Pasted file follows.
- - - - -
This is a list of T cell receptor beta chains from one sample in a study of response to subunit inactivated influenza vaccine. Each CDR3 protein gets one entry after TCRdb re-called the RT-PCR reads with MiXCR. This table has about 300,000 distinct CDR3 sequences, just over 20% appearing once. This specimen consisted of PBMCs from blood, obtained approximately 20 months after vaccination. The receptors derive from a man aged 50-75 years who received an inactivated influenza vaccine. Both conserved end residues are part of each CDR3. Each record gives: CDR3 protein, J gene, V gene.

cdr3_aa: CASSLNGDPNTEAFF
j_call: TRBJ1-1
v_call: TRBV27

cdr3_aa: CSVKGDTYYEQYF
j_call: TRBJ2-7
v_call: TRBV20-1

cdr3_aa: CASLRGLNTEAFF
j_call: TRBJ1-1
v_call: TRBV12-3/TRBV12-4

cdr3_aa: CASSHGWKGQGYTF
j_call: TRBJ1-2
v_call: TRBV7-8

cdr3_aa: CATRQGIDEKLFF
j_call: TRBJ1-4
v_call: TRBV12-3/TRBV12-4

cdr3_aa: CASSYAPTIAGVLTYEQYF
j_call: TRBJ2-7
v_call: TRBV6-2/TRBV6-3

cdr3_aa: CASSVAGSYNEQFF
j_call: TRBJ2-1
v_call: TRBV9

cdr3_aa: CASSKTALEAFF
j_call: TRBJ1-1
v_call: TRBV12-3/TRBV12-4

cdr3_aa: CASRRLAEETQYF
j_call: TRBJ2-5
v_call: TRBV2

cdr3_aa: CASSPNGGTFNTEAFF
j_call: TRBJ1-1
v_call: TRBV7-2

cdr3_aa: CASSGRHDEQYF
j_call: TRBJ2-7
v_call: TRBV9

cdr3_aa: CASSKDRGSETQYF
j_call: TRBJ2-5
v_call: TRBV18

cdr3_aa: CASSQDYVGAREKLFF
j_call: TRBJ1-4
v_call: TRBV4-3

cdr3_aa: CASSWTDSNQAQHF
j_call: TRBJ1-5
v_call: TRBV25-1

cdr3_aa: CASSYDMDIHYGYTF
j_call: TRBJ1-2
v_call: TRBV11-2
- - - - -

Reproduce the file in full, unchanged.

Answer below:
This is a list of T cell receptor beta chains from one sample in a study of response to subunit inactivated influenza vaccine. Each CDR3 protein gets one entry after TCRdb re-called the RT-PCR reads with MiXCR. This table has about 300,000 distinct CDR3 sequences, just over 20% appearing once. This specimen consisted of PBMCs from blood, obtained approximately 20 months after vaccination. The receptors derive from a man aged 50-75 years who received an inactivated influenza vaccine. Both conserved end residues are part of each CDR3. Each record gives: CDR3 protein, J gene, V gene.

cdr3_aa: CASSLNGDPNTEAFF
j_call: TRBJ1-1
v_call: TRBV27

cdr3_aa: CSVKGDTYYEQYF
j_call: TRBJ2-7
v_call: TRBV20-1

cdr3_aa: CASLRGLNTEAFF
j_call: TRBJ1-1
v_call: TRBV12-3/TRBV12-4

cdr3_aa: CASSHGWKGQGYTF
j_call: TRBJ1-2
v_call: TRBV7-8

cdr3_aa: CATRQGIDEKLFF
j_call: TRBJ1-4
v_call: TRBV12-3/TRBV12-4

cdr3_aa: CASSYAPTIAGVLTYEQYF
j_call: TRBJ2-7
v_call: TRBV6-2/TRBV6-3

cdr3_aa: CASSVAGSYNEQFF
j_call: TRBJ2-1
v_call: TRBV9

cdr3_aa: CASSKTALEAFF
j_call: TRBJ1-1
v_call: TRBV12-3/TRBV12-4

cdr3_aa: CASRRLAEETQYF
j_call: TRBJ2-5
v_call: TRBV2

cdr3_aa: CASSPNGGTFNTEAFF
j_call: TRBJ1-1
v_call: TRBV7-2

cdr3_aa: CASSGRHDEQYF
j_call: TRBJ2-7
v_call: TRBV9

cdr3_aa: CASSKDRGSETQYF
j_call: TRBJ2-5
v_call: TRBV18

cdr3_aa: CASSQDYVGAREKLFF
j_call: TRBJ1-4
v_call: TRBV4-3

cdr3_aa: CASSWTDSNQAQHF
j_call: TRBJ1-5
v_call: TRBV25-1

cdr3_aa: CASSYDMDIHYGYTF
j_call: TRBJ1-2
v_call: TRBV11-2